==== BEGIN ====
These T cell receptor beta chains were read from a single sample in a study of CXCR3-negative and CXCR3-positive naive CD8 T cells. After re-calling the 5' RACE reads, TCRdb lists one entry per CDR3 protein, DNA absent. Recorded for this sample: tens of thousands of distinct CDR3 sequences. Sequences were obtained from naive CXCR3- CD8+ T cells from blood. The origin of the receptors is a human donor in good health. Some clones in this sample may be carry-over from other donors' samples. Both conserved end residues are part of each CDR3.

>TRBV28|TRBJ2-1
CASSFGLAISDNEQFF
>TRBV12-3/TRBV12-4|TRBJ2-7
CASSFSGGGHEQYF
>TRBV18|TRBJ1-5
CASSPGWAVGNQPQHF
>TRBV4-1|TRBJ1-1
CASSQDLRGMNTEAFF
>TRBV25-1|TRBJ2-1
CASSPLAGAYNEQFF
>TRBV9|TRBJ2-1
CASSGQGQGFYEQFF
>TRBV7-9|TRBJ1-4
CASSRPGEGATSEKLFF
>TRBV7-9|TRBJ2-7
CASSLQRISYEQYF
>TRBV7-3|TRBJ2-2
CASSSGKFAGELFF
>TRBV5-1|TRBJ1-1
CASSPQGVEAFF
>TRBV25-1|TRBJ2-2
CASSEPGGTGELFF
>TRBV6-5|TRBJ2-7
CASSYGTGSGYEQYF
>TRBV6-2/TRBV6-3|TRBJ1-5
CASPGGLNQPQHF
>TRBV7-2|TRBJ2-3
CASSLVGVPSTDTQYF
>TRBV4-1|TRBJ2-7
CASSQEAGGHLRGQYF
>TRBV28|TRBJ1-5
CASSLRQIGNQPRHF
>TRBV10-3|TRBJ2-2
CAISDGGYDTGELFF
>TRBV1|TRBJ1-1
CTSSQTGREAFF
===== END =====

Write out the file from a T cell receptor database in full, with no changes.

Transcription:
These T cell receptor beta chains were read from a single sample in a study of CXCR3-negative and CXCR3-positive naive CD8 T cells. After re-calling the 5' RACE reads, TCRdb lists one entry per CDR3 protein, DNA absent. Recorded for this sample: tens of thousands of distinct CDR3 sequences. Sequences were obtained from naive CXCR3- CD8+ T cells from blood. The origin of the receptors is a human donor in good health. Some clones in this sample may be carry-over from other donors' samples. Both conserved end residues are part of each CDR3.

>TRBV28|TRBJ2-1
CASSFGLAISDNEQFF
>TRBV12-3/TRBV12-4|TRBJ2-7
CASSFSGGGHEQYF
>TRBV18|TRBJ1-5
CASSPGWAVGNQPQHF
>TRBV4-1|TRBJ1-1
CASSQDLRGMNTEAFF
>TRBV25-1|TRBJ2-1
CASSPLAGAYNEQFF
>TRBV9|TRBJ2-1
CASSGQGQGFYEQFF
>TRBV7-9|TRBJ1-4
CASSRPGEGATSEKLFF
>TRBV7-9|TRBJ2-7
CASSLQRISYEQYF
>TRBV7-3|TRBJ2-2
CASSSGKFAGELFF
>TRBV5-1|TRBJ1-1
CASSPQGVEAFF
>TRBV25-1|TRBJ2-2
CASSEPGGTGELFF
>TRBV6-5|TRBJ2-7
CASSYGTGSGYEQYF
>TRBV6-2/TRBV6-3|TRBJ1-5
CASPGGLNQPQHF
>TRBV7-2|TRBJ2-3
CASSLVGVPSTDTQYF
>TRBV4-1|TRBJ2-7
CASSQEAGGHLRGQYF
>TRBV28|TRBJ1-5
CASSLRQIGNQPRHF
>TRBV10-3|TRBJ2-2
CAISDGGYDTGELFF
>TRBV1|TRBJ1-1
CTSSQTGREAFF